William of Malmesbury's amusing story illustrates both the character of Eriugena and the position he occupied at the French court. The king having asked, Quid distat inter sottum et Scottum? (What separates a sot (drunkard) from a Scot?) Eriugena replied, Mensa tantum (Only a table).
He remained in France for at least thirty years. At the request of the Byzantine emperor Michael III (ca. 858), Eriugena undertook some translation into Latin of the works of Pseudo-Dionysius and added his own commentary. He was thus the first to introduce the ideas of Neoplatonism from the Greek into the Western European intellectual tradition, where they were to have a strong influence on Christian theology.
The latter part of his life lies in total obscurity. The story that in 882 he was invited to Oxford by Alfred the Great, that he labored there for many years, became abbot at Malmesbury, and was stabbed to death by his pupils with their styli, is apparently without any satisfactory foundation, and doubtless refers to some other Johannes. Eriugena probably never left France, and Haurau has advanced some reasons for fixing the date of his death about 877. From the evidence available it is impossible to determine whether he was a cleric or a layman, although it is difficult to deny that the general conditions of the time make it more than probable that he was a cleric and perhaps a monk.
The first of the works known to have been written by Eriugena during this period was a treatise on the Eucharist, which has not come down to us. In it he seems to have advanced the doctrine that the Eucharist was merely symbolical or commemorative, an opinion for which Berengar of Tours was at a later date censured and condemned. As a part of his penance, Berengarius is said to have been compelled to burn publicly Eriugena's treatise. So far as we can learn, however, Eriugena's orthodoxy was not at the time suspected, and a few years later he was selected by Hincmar, archbishop of Reims, to defend the doctrine of liberty of will against the extreme predestinarianism of the monk Gottschalk (Gotteschalchus). The treatise De divina praedestinatione, composed on this occasion, has been preserved, and from its general tenor one cannot be surprised that the author's orthodoxy was at once and vehemently suspected. The Church was threatened by Gottschalk's position because it denies the inherent value of good works.
Eriugena argues the question entirely on speculative grounds, and starts with the bold affirmation that philosophy and religion are fundamentally one and the same. Even more significant is his handling of authority and reason. Eriugena offered a skilled proof that there can be predestination only to the good, in that all men are summoned to be saints. The work was warmly assailed by Drepanius Florus, canon of Lyons, and Prudentius, and was condemned by two councils: that of Valence in 855, and that of Langres in 859. By the former council his arguments were described as Pultes Scotorum ("Irish porridge") and commentum diaboli ("an invention of the devil").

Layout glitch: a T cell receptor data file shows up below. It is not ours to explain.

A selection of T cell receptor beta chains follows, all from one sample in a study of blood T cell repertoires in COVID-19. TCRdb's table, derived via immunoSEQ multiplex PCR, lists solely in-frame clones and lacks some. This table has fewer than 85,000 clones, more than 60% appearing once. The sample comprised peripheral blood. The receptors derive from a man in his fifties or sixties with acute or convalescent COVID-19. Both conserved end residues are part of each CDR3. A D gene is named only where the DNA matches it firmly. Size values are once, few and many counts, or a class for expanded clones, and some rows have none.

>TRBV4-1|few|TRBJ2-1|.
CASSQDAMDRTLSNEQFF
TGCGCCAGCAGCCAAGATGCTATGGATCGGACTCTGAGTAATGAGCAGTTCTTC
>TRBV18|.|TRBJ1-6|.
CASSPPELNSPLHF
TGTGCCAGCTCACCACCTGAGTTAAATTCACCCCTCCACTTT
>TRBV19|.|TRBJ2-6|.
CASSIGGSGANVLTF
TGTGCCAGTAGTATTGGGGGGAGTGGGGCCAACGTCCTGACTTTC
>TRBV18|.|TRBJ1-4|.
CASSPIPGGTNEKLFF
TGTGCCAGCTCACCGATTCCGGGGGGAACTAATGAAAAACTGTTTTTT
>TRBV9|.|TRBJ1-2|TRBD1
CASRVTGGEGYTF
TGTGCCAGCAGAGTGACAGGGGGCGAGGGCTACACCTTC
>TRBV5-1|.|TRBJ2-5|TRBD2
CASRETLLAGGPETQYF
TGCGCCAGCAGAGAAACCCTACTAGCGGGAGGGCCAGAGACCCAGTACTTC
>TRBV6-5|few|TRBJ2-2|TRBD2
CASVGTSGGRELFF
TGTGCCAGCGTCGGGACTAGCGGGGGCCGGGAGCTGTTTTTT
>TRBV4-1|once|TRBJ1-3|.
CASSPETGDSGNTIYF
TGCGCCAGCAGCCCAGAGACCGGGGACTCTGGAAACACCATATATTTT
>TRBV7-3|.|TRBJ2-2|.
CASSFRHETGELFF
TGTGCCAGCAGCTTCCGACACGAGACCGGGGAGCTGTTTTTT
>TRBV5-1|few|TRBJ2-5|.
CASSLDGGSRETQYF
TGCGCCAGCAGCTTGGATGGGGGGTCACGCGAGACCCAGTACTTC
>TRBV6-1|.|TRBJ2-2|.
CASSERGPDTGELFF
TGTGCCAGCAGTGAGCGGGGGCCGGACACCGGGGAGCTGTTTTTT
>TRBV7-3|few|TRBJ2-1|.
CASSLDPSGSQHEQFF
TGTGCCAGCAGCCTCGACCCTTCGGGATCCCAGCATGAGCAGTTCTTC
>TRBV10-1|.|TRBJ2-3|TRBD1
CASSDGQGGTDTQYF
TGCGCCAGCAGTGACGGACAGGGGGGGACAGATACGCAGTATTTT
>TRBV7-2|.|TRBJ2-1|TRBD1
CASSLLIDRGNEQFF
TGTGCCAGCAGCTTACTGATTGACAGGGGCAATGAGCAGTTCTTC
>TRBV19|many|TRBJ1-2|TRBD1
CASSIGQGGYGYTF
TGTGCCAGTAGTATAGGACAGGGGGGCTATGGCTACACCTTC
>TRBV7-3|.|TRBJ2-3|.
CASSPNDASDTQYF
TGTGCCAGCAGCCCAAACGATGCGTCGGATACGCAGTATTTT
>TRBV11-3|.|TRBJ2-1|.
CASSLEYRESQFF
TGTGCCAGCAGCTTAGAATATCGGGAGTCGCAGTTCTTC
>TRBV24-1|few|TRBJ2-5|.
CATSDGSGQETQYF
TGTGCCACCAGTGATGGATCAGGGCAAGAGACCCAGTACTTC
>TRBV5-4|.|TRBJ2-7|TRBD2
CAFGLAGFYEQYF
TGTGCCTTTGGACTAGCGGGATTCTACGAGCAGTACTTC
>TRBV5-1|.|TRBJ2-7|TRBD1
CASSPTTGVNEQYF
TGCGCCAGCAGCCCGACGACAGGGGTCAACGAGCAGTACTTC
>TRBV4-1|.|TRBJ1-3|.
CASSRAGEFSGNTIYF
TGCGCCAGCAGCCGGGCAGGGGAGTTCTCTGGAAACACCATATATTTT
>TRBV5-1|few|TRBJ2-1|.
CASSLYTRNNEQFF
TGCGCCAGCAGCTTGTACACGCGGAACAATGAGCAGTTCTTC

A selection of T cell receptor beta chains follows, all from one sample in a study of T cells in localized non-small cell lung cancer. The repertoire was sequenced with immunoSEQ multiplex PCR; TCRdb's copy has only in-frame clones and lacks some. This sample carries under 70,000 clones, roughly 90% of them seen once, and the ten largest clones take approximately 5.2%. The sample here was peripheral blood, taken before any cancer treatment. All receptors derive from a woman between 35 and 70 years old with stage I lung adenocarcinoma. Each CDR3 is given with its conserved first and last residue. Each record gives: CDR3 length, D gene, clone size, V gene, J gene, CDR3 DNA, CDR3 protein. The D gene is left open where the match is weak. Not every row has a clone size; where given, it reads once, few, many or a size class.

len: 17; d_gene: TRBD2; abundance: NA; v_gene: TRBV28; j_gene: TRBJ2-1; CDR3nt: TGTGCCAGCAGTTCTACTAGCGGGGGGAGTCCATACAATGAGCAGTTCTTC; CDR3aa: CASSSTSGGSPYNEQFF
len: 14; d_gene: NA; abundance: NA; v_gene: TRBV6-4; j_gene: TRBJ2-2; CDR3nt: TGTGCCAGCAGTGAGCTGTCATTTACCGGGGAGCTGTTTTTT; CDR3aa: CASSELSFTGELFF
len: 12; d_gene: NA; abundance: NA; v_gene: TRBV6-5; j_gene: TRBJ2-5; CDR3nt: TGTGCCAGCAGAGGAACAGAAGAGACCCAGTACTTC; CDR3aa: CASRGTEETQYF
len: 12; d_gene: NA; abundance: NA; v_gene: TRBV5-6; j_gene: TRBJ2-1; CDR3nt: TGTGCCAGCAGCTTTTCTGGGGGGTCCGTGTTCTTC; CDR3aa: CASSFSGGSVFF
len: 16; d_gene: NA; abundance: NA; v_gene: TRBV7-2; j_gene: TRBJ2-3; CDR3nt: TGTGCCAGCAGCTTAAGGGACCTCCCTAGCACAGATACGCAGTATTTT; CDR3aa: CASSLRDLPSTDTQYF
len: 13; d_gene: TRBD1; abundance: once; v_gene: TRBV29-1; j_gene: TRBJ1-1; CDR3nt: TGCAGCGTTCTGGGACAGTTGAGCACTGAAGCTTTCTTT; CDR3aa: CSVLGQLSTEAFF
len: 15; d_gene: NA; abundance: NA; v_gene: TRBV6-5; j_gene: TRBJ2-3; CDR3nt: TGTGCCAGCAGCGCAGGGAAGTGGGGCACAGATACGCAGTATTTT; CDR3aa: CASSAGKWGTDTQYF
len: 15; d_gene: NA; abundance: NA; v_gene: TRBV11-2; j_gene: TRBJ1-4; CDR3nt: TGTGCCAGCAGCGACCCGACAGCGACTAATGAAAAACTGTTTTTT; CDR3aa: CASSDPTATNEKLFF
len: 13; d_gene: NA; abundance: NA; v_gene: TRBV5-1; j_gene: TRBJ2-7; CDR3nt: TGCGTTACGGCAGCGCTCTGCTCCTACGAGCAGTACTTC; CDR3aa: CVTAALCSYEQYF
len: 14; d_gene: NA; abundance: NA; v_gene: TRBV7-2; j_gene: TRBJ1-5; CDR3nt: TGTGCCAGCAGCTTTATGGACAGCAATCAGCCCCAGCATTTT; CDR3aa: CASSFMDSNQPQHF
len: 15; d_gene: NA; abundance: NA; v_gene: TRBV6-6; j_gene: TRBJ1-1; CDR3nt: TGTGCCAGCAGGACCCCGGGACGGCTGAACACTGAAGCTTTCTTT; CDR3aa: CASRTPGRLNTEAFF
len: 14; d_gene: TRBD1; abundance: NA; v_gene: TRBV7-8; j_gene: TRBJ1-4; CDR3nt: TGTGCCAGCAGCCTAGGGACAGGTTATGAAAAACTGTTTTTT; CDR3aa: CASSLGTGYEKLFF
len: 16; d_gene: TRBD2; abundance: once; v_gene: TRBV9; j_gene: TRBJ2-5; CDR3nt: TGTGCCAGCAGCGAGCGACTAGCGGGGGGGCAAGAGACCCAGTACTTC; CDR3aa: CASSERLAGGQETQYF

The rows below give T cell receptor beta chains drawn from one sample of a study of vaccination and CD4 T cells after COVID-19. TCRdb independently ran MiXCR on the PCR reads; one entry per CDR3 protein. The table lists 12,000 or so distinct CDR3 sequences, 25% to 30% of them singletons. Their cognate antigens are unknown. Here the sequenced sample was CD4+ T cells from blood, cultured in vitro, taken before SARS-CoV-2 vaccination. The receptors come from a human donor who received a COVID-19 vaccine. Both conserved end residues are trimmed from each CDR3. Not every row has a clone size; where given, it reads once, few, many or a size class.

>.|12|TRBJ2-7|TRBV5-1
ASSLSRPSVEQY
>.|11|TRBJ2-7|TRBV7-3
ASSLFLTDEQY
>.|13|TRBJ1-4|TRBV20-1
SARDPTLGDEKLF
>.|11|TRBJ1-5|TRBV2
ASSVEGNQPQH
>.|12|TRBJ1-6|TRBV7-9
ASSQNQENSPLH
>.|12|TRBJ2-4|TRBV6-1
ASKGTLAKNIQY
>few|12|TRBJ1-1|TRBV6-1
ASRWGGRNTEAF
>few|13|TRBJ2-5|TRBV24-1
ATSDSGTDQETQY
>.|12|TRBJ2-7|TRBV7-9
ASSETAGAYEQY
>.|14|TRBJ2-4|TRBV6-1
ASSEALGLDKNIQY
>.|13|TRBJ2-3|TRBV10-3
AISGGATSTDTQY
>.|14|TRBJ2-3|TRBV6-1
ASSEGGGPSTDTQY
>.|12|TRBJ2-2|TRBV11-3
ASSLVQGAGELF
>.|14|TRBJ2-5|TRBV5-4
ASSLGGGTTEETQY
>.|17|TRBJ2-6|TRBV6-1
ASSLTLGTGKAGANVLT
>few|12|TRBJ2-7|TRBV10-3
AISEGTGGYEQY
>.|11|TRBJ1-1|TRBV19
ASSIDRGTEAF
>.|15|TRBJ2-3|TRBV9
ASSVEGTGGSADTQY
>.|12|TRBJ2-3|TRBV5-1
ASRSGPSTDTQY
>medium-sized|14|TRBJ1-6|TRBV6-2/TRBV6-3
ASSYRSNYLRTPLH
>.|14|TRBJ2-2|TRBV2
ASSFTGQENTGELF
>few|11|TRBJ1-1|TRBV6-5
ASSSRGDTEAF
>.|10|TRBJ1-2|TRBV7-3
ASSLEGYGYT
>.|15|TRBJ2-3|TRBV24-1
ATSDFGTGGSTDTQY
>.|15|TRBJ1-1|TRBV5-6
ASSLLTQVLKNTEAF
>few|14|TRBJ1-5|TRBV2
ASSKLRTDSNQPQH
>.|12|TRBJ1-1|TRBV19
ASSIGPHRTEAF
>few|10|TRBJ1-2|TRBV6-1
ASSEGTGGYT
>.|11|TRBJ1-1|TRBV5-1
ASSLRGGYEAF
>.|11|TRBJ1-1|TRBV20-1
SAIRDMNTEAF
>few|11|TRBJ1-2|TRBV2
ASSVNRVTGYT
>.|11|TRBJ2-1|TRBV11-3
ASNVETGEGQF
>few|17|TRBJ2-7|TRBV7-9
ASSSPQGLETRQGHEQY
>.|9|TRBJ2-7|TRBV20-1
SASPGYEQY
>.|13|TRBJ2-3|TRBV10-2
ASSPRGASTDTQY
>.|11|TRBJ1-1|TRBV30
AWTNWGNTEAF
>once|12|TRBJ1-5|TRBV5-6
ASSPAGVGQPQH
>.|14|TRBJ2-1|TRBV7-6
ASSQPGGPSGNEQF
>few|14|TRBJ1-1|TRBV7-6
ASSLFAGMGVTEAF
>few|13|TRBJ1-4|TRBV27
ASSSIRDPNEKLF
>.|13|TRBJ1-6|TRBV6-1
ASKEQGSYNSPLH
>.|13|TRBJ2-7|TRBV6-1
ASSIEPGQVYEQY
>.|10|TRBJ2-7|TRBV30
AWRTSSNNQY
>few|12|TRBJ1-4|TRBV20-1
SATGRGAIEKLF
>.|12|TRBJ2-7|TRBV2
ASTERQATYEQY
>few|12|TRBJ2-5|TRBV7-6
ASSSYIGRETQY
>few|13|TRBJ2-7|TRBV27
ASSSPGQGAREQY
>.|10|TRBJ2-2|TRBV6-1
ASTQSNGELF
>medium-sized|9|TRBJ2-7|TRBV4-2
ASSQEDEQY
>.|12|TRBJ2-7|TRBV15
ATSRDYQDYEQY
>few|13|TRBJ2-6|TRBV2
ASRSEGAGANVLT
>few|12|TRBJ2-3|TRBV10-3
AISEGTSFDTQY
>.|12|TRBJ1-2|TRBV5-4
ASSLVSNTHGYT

Eriugena was a Christian universalist; he believed that all people and all beings, including animals, reflect attributes of God, towards whom all are capable of progressing and to which all things ultimately must return. To Eriugena, hell was not a place but a condition and punishment was purifying, not penal. He was a believer in apocatastasis, which maintains that all moral creatures--angels, humans and devils--will eventually come to a harmony in God's kingdom. He based his beliefs on the Greek writings of the early Christian fathers, like Origen, and considered himself an orthodox Christian thinker.
The Division of Nature has been called the final achievement of ancient philosophy, a work which "synthesizes the philosophical accomplishments of fifteen centuries." It is presented, like Alcuin's book, as a dialogue between Master and Pupil. Eriugena anticipates Thomas Aquinas, who said that one cannot know and believe a thing at the same time. Eriugena explains that reason is necessary to understand and interpret revelation. "Authority is the source of knowledge", but the reason of mankind is the norm by which all authority is judged.
After Eriugena the next medieval thinker of significance was Berengar of Tours, professor at the monastic school in the French city. Berengar believed that truth is obtained through reason rather than revelation. St. Peter Damian agreed with Tertullian that it is not necessary for men to think because God has spoken for them. Damian was prior of Fonte Avellana and afterward Cardinal-Bishop of Ostia. He died in 1072. Lanfranc (1005 - 1089) was prior of Bec in Normandy. Like Damian he believed mostly in faith, but admitted the importance of reason. St. Anselm was a pupil and successor of St. Peter Damian.
Eriugena's work became known in the 1680s: